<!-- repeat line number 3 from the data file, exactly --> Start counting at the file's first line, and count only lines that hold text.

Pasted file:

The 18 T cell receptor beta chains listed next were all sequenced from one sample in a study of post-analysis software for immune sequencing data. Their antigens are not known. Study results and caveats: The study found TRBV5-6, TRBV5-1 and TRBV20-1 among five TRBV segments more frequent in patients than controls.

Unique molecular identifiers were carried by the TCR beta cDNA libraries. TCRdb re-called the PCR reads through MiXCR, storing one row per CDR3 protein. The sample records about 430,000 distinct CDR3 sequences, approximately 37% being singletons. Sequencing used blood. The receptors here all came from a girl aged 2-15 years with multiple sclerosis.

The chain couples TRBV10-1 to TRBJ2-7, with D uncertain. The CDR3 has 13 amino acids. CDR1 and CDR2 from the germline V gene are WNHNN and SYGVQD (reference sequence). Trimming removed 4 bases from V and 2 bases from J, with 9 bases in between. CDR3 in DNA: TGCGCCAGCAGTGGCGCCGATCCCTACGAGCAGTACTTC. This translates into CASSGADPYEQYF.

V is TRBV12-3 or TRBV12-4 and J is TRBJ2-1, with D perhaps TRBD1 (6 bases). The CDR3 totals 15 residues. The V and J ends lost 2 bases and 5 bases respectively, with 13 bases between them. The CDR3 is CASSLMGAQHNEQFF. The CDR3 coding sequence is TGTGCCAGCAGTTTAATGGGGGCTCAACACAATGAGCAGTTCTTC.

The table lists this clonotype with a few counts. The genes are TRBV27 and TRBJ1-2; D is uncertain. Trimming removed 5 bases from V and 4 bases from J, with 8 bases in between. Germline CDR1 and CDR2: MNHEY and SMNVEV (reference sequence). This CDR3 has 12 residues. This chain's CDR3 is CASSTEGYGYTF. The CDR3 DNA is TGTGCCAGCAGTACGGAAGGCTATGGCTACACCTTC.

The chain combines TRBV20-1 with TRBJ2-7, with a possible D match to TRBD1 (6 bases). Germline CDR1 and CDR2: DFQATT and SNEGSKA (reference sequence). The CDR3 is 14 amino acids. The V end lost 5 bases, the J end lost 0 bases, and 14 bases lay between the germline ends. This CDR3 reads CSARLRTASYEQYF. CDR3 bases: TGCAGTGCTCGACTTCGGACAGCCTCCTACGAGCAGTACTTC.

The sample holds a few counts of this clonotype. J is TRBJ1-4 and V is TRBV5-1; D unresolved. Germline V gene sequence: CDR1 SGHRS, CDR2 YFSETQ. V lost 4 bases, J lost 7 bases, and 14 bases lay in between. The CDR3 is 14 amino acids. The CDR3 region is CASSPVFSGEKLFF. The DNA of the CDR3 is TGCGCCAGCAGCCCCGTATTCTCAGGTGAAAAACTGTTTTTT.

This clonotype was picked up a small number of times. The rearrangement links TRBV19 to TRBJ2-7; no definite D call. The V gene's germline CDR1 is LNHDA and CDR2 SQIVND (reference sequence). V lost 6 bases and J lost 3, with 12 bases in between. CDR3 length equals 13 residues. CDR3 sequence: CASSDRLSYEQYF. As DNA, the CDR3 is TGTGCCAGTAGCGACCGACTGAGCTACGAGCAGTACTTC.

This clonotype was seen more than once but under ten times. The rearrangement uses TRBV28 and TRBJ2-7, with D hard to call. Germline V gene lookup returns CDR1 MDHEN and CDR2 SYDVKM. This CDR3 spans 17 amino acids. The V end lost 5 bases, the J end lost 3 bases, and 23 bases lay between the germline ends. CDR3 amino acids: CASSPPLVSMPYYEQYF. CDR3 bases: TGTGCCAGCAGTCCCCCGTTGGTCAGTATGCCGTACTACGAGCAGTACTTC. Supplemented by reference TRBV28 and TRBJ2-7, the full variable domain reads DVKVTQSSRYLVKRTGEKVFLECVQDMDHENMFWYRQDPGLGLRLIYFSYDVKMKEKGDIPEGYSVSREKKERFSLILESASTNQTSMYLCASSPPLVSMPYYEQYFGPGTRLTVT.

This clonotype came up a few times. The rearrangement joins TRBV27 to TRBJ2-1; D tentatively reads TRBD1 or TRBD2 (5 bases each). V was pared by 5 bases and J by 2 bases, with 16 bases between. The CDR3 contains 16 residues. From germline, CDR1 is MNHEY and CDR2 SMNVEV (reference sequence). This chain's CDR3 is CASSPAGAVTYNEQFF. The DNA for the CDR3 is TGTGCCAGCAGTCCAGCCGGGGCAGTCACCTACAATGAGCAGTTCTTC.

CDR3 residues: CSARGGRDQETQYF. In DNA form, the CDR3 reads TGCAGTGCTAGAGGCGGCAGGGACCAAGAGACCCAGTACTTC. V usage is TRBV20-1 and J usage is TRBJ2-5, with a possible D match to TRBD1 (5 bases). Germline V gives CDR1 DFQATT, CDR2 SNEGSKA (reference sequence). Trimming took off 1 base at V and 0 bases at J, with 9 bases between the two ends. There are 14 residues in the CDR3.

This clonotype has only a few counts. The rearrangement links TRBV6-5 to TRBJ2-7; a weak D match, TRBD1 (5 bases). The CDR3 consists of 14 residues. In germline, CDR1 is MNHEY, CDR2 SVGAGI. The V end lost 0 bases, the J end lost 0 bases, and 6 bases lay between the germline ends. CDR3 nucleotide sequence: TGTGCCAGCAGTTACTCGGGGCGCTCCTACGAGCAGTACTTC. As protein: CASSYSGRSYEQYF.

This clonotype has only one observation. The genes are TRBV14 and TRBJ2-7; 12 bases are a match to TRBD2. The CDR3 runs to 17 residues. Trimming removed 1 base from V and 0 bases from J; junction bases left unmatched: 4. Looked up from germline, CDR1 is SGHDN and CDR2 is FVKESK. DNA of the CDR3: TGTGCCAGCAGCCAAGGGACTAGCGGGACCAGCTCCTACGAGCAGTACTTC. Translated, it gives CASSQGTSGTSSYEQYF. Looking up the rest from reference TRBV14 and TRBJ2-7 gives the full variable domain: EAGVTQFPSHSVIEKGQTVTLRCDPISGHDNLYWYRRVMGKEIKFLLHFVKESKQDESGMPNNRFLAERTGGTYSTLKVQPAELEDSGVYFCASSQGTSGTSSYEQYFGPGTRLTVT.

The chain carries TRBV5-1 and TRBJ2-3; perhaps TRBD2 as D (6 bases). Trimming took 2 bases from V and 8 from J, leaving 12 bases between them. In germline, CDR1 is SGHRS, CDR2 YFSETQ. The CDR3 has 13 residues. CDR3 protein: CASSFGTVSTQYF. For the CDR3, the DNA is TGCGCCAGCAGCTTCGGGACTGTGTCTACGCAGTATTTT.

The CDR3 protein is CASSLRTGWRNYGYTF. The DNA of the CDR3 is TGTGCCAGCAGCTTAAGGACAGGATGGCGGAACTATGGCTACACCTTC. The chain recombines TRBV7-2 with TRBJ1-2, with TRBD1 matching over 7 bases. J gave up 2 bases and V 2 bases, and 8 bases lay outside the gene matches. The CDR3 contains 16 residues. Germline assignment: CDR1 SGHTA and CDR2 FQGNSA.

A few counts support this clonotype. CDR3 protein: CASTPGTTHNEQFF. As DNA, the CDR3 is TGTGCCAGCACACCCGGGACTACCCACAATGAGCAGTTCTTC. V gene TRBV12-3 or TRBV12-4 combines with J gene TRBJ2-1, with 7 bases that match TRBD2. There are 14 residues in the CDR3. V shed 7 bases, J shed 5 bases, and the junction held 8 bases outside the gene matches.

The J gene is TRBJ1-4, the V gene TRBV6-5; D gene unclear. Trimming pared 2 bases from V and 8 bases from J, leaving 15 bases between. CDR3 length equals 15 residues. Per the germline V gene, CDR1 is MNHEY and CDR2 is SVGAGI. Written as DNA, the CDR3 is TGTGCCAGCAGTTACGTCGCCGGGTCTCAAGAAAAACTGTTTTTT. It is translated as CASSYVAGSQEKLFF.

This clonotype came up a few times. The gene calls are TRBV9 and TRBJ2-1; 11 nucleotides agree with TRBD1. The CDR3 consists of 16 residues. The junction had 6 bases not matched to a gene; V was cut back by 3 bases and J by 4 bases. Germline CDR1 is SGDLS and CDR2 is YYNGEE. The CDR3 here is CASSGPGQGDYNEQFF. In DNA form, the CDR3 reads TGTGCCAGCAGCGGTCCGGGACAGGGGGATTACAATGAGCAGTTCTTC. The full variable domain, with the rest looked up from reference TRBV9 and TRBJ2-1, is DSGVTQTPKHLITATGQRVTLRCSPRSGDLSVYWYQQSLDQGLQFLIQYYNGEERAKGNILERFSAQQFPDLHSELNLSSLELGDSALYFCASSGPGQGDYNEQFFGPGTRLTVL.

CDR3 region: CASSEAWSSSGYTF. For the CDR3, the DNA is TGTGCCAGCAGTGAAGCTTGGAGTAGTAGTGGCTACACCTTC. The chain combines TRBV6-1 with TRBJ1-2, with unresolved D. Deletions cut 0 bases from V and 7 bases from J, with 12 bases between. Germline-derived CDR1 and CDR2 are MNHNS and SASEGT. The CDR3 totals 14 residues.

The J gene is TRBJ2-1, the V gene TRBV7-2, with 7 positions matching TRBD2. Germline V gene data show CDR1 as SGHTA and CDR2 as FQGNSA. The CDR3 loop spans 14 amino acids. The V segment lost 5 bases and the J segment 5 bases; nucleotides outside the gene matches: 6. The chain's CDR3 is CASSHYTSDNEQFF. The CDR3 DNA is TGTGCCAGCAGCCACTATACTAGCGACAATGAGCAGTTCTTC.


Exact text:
The chain couples TRBV10-1 to TRBJ2-7, with D uncertain. The CDR3 has 13 amino acids. CDR1 and CDR2 from the germline V gene are WNHNN and SYGVQD (reference sequence). Trimming removed 4 bases from V and 2 bases from J, with 9 bases in between. CDR3 in DNA: TGCGCCAGCAGTGGCGCCGATCCCTACGAGCAGTACTTC. This translates into CASSGADPYEQYF.